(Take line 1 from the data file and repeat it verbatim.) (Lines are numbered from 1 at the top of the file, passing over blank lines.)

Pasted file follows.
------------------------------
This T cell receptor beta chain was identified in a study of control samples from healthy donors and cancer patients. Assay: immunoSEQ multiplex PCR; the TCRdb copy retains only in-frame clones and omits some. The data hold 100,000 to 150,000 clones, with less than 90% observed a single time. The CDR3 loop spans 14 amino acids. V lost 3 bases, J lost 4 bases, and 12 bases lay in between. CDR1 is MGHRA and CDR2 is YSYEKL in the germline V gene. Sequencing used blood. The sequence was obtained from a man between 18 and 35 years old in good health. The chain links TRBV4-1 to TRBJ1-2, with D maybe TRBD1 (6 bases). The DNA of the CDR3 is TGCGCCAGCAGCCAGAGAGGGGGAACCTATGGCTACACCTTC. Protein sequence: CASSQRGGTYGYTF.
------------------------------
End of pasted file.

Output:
This T cell receptor beta chain was identified in a study of control samples from healthy donors and cancer patients. Assay: immunoSEQ multiplex PCR; the TCRdb copy retains only in-frame clones and omits some. The data hold 100,000 to 150,000 clones, with less than 90% observed a single time. The CDR3 loop spans 14 amino acids. V lost 3 bases, J lost 4 bases, and 12 bases lay in between. CDR1 is MGHRA and CDR2 is YSYEKL in the germline V gene. Sequencing used blood. The sequence was obtained from a man between 18 and 35 years old in good health. The chain links TRBV4-1 to TRBJ1-2, with D maybe TRBD1 (6 bases). The DNA of the CDR3 is TGCGCCAGCAGCCAGAGAGGGGGAACCTATGGCTACACCTTC. Protein sequence: CASSQRGGTYGYTF.